Some Information Respecting America

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J. Johnson, 1795 - 240 Seiten
 

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Seite 197 - Provided that no amendment which may be made prior to the year one thousand eight hundred and eight shall in any manner affect the first and fourth clauses in the ninth section of the first article ; and that no state, without its consent, shall be deprived of its equal suffrage in the Senate. ARTICLE VI. All debts contracted and engagements entered into before the adoption of this Constitution shall be as valid against the United States under this Constitution as under the Confederation.
Seite 203 - ... or injurious to others ; that it is liable to as few exceptions as could reasonably have been expected, we hope and believe ; that it may promote the lasting welfare of that country so dear to us all, and secure her freedom and happiness, is our most ardent wish...
Seite 203 - That it will meet the full and entire approbation of every state, is not, perhaps to be expected ; but each will doubtless consider, that had her interest been alone consulted, the consequences might have been particularly disagreeable or injurious to others...
Seite 202 - Individuals entering into society must give up a share of liberty to preserve the rest. The magnitude of the sacrifice must depend as well on situation and circumstance as on the object to be obtained. It is at all times difficult to draw with precision the line between those rights which must be surrendered and those which may be reserved...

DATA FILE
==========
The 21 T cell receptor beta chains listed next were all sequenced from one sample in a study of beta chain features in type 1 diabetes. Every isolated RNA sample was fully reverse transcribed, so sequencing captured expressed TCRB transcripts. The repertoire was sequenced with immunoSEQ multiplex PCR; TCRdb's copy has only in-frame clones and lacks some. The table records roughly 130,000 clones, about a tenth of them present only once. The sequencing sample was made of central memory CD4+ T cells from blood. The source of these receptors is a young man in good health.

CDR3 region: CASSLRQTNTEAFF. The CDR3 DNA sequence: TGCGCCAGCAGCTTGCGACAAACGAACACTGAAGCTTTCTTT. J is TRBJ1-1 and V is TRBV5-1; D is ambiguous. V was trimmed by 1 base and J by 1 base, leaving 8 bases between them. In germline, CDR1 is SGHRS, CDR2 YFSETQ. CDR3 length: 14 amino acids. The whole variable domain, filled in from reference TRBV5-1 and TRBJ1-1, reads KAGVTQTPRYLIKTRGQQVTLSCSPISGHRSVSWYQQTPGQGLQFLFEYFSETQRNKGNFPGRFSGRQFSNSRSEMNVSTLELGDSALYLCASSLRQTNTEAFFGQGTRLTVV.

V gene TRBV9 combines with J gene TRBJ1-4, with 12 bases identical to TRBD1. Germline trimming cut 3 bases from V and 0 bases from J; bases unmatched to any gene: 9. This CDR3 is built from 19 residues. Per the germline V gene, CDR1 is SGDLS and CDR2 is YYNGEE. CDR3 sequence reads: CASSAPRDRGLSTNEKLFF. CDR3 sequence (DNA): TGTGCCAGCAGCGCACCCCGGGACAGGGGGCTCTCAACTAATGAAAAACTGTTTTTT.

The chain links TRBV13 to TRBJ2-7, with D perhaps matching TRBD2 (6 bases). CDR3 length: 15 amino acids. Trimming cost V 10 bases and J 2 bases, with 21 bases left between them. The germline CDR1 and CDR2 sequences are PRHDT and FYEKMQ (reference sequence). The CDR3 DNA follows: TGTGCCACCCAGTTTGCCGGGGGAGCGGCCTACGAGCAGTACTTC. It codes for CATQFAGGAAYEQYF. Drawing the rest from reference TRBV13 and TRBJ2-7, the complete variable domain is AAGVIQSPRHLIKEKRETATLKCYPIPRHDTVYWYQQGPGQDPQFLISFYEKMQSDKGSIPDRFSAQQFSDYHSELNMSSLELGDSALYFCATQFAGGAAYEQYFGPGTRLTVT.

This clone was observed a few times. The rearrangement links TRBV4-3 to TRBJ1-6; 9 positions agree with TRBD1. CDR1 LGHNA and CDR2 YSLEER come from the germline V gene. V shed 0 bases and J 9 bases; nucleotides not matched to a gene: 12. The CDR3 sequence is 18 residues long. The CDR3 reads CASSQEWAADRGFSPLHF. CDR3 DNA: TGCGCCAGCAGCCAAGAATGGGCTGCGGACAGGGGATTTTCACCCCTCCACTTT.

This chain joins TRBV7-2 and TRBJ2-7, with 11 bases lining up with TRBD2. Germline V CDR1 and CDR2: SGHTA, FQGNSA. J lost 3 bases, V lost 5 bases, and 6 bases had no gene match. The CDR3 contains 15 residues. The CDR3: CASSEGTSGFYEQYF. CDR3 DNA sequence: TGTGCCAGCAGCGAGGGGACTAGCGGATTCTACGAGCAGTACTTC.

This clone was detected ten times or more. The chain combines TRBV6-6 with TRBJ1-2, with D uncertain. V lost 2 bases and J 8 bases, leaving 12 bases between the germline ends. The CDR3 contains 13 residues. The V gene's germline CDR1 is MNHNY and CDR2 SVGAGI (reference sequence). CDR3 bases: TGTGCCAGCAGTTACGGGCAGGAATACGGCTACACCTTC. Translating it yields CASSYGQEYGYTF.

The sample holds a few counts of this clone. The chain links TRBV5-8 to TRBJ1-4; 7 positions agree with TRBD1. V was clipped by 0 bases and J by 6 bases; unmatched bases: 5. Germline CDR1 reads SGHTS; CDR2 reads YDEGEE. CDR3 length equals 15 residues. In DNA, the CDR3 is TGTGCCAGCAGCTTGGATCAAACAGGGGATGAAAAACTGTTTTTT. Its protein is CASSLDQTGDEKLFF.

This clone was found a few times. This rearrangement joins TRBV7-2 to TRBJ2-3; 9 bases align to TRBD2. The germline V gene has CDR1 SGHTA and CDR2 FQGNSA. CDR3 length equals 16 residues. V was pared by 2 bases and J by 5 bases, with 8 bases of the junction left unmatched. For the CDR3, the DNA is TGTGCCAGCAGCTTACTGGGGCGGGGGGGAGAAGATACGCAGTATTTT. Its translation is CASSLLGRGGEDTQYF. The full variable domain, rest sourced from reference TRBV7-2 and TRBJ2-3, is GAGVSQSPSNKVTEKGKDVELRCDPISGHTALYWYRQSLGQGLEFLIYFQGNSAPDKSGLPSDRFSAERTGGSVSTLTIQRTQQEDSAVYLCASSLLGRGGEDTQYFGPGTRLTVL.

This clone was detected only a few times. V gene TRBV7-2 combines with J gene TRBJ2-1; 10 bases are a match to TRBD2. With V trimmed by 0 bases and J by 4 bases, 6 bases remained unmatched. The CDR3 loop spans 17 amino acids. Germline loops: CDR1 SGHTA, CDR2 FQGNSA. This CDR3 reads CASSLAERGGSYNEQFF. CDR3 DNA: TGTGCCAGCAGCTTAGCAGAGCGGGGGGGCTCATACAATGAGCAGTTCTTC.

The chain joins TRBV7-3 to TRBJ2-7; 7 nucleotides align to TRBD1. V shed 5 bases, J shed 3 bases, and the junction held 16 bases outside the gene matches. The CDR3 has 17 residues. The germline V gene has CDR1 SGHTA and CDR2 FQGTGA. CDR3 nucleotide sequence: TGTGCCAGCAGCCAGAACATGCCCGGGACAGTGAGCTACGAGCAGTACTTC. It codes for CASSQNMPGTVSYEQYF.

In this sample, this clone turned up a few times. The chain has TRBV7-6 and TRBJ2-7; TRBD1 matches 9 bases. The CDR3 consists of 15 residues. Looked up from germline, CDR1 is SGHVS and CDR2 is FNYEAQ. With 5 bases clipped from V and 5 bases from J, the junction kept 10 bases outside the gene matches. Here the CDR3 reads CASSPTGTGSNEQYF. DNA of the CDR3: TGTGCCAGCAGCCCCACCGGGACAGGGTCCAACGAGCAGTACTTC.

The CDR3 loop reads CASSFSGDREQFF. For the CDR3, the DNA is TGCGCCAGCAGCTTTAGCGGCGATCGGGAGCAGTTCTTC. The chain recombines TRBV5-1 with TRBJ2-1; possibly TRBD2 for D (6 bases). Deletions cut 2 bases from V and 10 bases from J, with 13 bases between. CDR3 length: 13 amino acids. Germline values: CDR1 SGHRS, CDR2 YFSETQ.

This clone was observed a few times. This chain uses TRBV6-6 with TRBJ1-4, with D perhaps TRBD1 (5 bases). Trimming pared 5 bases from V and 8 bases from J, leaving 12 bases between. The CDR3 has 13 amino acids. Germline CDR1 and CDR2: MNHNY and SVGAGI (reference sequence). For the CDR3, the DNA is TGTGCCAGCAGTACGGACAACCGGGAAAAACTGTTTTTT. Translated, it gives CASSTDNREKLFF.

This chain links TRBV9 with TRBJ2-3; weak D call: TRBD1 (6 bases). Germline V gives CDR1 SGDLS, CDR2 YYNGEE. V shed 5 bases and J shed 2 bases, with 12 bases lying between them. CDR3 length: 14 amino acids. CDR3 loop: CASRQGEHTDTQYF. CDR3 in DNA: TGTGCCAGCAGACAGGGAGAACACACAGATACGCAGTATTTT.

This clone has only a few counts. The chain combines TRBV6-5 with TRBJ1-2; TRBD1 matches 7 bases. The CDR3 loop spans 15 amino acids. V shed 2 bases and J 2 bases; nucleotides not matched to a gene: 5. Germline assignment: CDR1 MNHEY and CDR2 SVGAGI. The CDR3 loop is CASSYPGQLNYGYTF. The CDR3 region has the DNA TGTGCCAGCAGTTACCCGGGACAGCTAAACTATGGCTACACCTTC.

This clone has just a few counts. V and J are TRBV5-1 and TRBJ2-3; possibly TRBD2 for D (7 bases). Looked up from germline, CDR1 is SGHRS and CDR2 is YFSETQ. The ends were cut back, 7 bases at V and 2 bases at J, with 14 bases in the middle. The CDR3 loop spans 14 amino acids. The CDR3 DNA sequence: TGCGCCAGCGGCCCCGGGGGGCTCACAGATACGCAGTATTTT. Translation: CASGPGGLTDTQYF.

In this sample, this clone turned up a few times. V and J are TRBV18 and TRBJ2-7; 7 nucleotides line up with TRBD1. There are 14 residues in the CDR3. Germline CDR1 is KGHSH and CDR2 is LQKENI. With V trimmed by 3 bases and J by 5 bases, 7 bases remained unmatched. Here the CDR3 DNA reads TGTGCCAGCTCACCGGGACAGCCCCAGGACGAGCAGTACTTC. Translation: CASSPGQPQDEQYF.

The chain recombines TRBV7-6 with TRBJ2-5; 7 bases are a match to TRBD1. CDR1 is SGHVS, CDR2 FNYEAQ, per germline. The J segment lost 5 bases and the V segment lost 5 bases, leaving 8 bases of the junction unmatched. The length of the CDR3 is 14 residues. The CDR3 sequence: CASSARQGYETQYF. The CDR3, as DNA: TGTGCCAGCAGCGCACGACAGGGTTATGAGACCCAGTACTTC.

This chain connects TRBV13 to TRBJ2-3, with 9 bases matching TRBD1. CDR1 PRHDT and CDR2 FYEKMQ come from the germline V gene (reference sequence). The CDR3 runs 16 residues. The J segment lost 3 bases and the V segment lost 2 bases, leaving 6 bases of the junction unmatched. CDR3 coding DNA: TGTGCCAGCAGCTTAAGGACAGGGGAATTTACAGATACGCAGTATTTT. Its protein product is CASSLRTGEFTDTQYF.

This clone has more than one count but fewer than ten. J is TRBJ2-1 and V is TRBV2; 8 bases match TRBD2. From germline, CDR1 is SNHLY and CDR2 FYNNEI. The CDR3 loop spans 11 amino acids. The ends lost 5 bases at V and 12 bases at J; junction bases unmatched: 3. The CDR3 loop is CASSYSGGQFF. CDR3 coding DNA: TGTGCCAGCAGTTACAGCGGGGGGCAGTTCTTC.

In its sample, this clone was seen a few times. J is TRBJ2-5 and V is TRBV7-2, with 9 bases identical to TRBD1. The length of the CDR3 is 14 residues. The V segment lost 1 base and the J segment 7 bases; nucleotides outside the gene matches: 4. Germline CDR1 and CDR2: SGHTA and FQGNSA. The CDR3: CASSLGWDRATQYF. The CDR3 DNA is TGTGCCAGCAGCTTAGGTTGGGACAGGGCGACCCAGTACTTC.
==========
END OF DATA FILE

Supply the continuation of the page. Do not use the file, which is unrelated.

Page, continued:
Seite 230 - If he has any useful art, he is welcome; and if he exercises it, and behaves well, he will be respected by all that know him; but a mere man of quality, who, on that account, wants to live upon the public, by some office or salary, will be despised and disregarded. The husbandman is in honor there, and even the mechanic, because their employments are useful.
Seite 204 - Resolved by the Senate and House of Representatives of the United States of America, in Congress assembled, two thirds of both Houses concurring, that the following Articles be proposed to the Legislatures of the several States as amendments to the Constitution of the United States, all, or any of which articles, when ratified by three fourths of the said Legislatures, to be valid to all intents and purposes, as part of the said Constitution; viz.
Seite 230 - Much less is it advisable for a person to go thither who has no other quality to recommend him but his birth. In Europe it has indeed its value ; but it is a commodity that cannot be carried to a worse market than to that of America, where people do not inquire concerning a stranger, What is he ? but What can he do...
Seite 232 - Multitudes of poor people from England, Ireland, Scotland, and Germany, have by this means in a few years become wealthy farmers, who, in their own countries, where all the lands are fully occupied, and the wages of labour low, could never have emerged from the poor condition wherein they were born.
Seite 232 - Land being cheap in that country, from the vast forests still void of inhabitants, and not likely to be occupied in an age to come, insomuch that the propriety of an hundred acres of fertile soil full of wood may be obtained near the frontiers, in many places, for eight or ten guineas...

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